Friday, October 23, 2015
The middle guy got glasses!
His older brother has had glasses for years, and at every eye doctor appointment the middle one has begged for glasses for himself. Last year he even tried to trick the eye doctor about his vision. It was pretty funny, but the eye doctor told me he was right on the edge on needed them.
So this year as we drove to the appointment, he started up again hoping he would need them. As he hopped into the chair and started reading the charts it quickly became clear he wasn't able to read the letters. And when Dr. Kohen told me (delightedly) that he needed glasses, he burst into tears!
The middle guy wasn't thrilled. I think it was fear of the unknown. What would it be like wearing
glasses? What would people say?
"They'll call me four eyes," he whined.
"How original," I replied and rolled my (LASIK-focused) eyes. In the rearview mirror I saw him moving his lips and was sure he was practicing to use those words at school.
He said he wouldn't tell anyone but he's no good at keeping secrets so when he got off the bus everyone knew.
A week went by and the glasses were ready. My husband and I handed them to him and he put them on in the van as we headed out on a road trip.
And he was astonished. Amazed. His first words were so familiar to my husband and I who have both worn glasses for years: "I can see every leaf on the trees!"
The ride continued with more astonishing discoveries.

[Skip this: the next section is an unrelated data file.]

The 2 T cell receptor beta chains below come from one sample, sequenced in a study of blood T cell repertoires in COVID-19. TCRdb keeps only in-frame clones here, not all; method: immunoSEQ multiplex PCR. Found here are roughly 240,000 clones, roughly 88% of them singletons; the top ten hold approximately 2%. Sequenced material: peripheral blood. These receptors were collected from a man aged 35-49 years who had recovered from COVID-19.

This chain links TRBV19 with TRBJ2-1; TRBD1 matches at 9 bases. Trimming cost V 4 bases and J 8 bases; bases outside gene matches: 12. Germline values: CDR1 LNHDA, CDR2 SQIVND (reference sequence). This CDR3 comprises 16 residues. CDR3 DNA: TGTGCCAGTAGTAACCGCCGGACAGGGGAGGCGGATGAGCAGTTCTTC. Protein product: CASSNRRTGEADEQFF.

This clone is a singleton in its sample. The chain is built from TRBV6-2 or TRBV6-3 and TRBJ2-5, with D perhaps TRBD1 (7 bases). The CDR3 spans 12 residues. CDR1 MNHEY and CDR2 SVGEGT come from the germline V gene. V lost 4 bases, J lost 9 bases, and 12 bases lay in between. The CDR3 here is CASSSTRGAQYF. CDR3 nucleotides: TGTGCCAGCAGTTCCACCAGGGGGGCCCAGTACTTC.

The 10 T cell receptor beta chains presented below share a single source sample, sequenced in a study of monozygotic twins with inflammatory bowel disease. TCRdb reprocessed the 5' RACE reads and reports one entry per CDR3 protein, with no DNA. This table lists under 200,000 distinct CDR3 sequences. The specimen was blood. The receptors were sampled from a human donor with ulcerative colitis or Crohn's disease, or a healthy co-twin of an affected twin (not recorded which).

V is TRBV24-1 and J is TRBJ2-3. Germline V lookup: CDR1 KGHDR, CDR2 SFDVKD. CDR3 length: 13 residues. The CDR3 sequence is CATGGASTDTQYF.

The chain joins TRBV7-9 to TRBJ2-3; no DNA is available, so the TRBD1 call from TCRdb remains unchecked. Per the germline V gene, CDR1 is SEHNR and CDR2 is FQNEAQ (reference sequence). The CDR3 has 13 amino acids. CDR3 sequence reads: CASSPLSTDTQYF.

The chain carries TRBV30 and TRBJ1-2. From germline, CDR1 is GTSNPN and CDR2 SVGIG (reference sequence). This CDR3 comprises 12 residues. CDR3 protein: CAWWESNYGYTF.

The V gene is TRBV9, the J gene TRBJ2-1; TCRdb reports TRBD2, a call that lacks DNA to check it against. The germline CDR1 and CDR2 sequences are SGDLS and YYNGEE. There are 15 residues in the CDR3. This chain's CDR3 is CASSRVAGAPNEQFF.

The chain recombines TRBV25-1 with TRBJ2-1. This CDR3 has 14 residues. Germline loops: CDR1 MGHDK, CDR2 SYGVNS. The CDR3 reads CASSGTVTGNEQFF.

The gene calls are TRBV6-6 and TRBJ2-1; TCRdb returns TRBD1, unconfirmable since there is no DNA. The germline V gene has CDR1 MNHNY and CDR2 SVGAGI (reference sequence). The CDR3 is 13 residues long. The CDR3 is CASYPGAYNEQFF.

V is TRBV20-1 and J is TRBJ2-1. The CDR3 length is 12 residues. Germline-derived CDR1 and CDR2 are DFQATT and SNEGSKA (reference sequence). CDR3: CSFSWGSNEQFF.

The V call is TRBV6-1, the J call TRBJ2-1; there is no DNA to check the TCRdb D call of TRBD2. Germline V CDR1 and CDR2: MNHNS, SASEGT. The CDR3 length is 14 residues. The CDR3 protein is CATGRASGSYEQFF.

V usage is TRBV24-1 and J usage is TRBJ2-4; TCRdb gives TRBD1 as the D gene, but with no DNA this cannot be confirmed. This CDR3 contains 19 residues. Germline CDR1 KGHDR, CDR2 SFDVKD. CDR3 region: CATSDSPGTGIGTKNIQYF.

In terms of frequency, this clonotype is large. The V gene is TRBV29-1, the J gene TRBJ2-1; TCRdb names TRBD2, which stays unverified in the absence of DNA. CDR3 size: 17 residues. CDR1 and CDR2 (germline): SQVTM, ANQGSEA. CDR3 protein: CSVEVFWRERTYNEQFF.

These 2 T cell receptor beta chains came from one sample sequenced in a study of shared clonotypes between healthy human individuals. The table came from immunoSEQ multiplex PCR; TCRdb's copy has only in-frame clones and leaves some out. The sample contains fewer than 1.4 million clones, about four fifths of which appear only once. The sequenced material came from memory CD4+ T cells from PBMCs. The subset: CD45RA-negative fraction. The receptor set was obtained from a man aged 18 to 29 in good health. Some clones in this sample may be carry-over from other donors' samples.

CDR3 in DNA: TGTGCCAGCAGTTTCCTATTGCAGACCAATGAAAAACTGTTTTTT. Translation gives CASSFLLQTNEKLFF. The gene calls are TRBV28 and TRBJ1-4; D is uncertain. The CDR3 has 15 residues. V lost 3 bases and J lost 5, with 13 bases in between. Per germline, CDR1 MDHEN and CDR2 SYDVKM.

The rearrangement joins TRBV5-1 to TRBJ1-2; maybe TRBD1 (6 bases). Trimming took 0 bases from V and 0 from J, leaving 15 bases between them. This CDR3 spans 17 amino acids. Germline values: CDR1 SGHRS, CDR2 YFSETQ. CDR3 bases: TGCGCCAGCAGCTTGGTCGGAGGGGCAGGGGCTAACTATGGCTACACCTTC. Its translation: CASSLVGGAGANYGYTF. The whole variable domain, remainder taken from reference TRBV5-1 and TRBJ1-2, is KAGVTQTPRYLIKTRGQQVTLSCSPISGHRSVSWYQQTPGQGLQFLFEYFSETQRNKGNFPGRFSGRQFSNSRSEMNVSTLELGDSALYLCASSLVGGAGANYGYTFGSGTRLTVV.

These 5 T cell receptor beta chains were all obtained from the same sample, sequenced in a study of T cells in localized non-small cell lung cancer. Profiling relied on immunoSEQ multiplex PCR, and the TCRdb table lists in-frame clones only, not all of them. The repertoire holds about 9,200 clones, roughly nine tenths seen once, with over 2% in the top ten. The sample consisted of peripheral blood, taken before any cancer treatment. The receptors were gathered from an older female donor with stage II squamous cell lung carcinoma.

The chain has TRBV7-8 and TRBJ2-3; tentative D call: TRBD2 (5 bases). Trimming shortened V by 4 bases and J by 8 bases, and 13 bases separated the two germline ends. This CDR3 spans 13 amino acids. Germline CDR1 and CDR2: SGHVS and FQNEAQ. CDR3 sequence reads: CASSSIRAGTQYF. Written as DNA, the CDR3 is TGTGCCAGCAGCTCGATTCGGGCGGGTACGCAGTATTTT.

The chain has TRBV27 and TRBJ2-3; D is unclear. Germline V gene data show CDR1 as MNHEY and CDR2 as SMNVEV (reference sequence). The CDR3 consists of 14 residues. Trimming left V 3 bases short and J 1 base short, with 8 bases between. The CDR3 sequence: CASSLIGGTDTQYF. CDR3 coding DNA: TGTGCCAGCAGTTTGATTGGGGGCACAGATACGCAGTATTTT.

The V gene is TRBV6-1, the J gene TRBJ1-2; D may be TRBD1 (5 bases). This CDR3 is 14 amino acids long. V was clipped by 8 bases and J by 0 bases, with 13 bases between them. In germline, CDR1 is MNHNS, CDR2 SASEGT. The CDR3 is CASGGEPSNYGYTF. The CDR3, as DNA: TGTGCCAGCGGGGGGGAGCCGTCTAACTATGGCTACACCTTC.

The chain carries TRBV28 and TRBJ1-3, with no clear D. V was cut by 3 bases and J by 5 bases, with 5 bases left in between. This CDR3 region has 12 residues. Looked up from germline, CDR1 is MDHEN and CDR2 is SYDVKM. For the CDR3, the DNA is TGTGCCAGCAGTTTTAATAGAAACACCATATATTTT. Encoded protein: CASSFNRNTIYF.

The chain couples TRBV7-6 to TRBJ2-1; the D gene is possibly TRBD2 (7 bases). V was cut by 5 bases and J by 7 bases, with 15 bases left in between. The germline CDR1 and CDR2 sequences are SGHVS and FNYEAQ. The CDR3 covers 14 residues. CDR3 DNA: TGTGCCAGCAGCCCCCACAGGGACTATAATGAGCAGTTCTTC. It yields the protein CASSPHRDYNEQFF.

"I can see the veins in your hand, Mom!"
"I can see the each sparkle on the water!"
"I can see telephone wires!"
"I can see bark lines on trees!"
"I can see the wood ties in the train tracks!"
He was even thrilled to copy a character from my (unpublished) novel who pushes his glasses up on his nose.
Then something really big happened. He told us he could read the GPS from the backseat.
This was an incredible discovery for everyone. Because we finally realized he wasn't asking "how much longer" for all of our trips to be annoying. He just couldn't see! We were all seriously delighted by this and the trip was filled with his happy exclamations of how fast the trip was going. In fact, we were all very happy and grateful for the glasses.
And he's not crying anymore. He was scared about the glasses because they were a big change for how he saw and how he saw himself.
"I have to get used to my new shadow," he told me. "Now there is a rectangular edge where my glasses stick out."
He's already adjusting to a new version of himself.
He wore them to school this week, and honestly I think he was a little disappointed. Everyone called him "handsome" and "smart"and he didn't get to use his comeback.